Last night, for my school's 65th anniversary and my own personal 40th reunion, I went to Ganesha High's homecoming game. I did better than I thought – made it 15 minutes into the first quarter before I left.
I wrote a long, self-indulgent essay about the whole thing; then I hit the delete key. I may be nothing more than a collective of neuroses wearing a skinsuit, but Facebook doesn't need irrefutable proof.
An old trope goes like this: Adult you gets to go back and talk to your younger self. You tell him/her/zir it'll be OK, stuff's going to turn out just fine, whatever.
That's not what I'd say. At all.
I'd say it all leaves a mark.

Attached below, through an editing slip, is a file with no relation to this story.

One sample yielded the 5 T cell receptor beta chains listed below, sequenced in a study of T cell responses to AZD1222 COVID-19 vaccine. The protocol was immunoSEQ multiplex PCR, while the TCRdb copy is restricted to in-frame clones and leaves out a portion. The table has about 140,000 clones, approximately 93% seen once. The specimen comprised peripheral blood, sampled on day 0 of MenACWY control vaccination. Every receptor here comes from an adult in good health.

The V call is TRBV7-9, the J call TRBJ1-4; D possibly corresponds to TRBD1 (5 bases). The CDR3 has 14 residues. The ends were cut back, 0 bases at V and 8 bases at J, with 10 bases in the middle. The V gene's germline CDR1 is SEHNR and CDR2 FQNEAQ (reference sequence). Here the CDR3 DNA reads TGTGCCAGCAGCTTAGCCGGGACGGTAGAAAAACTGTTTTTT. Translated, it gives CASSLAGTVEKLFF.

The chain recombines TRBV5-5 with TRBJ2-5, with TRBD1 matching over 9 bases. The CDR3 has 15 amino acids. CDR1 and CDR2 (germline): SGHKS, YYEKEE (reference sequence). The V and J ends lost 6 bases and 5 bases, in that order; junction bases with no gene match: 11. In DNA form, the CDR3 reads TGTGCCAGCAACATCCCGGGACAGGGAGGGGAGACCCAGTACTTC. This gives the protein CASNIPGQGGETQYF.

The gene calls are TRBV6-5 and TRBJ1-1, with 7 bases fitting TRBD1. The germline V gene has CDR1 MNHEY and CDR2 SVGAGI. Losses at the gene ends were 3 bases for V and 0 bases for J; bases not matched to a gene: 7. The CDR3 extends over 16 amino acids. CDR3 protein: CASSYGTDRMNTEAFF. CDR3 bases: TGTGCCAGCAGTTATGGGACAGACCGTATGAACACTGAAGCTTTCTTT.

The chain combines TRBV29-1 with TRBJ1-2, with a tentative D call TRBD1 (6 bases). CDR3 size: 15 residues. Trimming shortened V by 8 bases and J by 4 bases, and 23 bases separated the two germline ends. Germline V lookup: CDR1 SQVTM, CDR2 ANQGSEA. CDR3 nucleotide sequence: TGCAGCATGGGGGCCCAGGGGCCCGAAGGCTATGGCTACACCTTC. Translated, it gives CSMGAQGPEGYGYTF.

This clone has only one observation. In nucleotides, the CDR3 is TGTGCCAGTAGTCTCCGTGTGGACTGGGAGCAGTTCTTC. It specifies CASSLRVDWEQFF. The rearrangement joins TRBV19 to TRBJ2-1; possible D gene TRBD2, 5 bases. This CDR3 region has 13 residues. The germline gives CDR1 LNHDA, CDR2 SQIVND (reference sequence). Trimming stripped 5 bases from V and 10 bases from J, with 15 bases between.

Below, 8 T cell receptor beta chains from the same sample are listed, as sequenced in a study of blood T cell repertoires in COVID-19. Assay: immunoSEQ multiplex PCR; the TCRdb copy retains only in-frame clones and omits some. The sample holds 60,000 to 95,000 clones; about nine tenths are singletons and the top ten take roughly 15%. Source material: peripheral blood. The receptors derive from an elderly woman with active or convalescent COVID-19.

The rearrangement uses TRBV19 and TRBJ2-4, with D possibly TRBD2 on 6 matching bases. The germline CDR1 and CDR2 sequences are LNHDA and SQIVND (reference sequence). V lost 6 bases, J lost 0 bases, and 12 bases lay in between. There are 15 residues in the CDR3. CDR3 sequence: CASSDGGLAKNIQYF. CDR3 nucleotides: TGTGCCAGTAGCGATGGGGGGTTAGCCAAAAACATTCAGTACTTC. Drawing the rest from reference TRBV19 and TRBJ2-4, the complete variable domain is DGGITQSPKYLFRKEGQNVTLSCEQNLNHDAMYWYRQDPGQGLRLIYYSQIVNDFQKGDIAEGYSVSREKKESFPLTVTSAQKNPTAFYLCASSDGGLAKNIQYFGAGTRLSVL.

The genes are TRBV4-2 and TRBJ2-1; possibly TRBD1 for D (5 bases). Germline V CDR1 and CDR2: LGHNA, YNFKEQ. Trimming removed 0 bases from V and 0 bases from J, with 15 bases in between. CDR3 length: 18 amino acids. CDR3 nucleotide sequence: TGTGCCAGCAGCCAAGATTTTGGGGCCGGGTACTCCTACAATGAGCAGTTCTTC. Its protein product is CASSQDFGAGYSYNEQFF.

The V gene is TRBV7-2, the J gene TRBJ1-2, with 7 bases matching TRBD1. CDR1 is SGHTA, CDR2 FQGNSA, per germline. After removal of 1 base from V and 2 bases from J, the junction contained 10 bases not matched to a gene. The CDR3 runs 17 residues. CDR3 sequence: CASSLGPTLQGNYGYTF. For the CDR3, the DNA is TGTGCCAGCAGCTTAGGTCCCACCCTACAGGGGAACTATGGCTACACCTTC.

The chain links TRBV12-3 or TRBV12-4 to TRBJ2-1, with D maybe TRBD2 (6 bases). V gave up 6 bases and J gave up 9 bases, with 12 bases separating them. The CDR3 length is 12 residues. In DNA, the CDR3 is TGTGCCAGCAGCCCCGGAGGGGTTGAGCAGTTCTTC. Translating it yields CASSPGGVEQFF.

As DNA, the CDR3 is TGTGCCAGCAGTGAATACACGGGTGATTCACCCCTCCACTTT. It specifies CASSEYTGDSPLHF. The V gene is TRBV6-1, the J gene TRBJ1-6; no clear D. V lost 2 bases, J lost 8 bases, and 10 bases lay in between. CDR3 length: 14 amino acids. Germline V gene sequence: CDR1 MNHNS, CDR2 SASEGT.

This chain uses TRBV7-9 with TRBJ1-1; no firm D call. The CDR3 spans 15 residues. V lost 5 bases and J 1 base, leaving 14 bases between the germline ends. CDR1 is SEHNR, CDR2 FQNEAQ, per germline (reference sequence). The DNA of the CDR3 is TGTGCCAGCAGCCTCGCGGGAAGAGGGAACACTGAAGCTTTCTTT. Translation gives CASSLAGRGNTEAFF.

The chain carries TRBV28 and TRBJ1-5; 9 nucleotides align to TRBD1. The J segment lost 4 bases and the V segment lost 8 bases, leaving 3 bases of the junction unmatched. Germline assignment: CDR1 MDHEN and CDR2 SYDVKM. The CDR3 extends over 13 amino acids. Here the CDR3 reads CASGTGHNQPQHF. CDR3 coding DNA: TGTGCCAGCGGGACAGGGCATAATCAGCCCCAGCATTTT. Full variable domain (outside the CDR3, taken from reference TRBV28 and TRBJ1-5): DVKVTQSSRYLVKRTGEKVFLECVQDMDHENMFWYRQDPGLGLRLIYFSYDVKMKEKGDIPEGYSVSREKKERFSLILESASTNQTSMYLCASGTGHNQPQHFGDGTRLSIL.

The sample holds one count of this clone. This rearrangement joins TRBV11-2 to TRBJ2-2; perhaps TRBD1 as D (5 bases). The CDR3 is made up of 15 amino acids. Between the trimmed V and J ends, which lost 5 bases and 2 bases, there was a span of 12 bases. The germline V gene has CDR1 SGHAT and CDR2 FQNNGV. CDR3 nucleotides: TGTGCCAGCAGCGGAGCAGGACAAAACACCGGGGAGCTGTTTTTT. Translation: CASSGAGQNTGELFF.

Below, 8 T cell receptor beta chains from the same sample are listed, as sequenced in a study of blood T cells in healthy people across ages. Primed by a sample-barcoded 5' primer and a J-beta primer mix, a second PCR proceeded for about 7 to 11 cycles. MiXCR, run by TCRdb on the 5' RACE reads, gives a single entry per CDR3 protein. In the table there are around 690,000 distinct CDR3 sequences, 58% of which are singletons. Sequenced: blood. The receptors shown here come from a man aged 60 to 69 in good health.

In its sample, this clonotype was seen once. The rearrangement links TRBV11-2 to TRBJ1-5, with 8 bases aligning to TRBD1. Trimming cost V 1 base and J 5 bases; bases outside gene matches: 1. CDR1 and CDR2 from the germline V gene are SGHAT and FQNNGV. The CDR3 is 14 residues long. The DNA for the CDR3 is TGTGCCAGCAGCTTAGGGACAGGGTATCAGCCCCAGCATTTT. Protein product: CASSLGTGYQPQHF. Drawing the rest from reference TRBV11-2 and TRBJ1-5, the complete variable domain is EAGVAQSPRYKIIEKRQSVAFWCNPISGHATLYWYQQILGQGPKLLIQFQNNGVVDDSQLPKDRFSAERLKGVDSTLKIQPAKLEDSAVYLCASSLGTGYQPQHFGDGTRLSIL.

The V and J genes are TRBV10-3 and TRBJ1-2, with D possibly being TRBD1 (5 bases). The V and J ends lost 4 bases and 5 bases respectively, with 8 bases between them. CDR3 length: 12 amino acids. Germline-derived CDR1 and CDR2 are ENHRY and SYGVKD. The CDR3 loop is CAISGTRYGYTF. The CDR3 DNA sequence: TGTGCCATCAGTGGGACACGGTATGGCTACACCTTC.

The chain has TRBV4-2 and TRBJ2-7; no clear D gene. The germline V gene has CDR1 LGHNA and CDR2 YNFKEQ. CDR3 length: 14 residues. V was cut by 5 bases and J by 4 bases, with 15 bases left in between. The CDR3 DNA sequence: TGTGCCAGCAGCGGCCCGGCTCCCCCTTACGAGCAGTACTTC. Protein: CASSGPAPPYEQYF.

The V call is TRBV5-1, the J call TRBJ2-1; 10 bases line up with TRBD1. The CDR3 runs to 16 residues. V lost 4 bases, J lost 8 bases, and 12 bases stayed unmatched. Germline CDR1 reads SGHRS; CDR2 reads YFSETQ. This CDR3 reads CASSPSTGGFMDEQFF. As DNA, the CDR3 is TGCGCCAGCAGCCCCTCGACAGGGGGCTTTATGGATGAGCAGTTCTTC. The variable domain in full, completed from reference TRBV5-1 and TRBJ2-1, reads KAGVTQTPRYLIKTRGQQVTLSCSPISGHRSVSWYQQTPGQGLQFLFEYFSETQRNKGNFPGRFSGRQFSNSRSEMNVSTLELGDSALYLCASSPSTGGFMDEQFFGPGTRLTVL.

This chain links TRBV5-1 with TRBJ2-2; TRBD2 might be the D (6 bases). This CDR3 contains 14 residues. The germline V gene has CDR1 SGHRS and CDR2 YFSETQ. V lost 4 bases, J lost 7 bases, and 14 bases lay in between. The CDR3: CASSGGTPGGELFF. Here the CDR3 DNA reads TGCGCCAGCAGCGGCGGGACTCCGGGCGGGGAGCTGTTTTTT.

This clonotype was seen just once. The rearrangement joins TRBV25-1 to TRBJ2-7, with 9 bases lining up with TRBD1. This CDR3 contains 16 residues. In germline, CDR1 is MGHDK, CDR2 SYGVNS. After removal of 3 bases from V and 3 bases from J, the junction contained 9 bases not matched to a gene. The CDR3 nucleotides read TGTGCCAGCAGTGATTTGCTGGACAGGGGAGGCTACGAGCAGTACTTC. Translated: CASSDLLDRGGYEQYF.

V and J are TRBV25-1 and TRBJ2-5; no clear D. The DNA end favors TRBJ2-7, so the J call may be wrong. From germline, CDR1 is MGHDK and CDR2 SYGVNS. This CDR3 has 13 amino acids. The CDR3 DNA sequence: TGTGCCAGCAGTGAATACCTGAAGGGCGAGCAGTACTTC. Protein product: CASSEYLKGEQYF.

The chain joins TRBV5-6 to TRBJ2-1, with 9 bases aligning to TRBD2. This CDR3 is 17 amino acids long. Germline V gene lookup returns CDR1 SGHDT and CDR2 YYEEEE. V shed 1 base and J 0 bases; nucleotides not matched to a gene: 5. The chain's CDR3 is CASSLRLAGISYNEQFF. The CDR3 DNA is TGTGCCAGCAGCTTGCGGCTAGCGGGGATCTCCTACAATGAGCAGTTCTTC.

The first kiss. The first breakup. The first time they clap. The first time they mock. The first time you get a glimpse of who you are and who you'll become.
It all leaves a mark.
What nobody tells you? The marks – a smudgy, low-rent emotional tattoo – are what stick with you. Not the experience; what you choose to hold onto from it.
I'd tell young Greg those marks turn to scar tissue if you don't work at 'em early and often.
He'd probably reply that the past is a foreign country, and ignore me. He was a smug little fucker.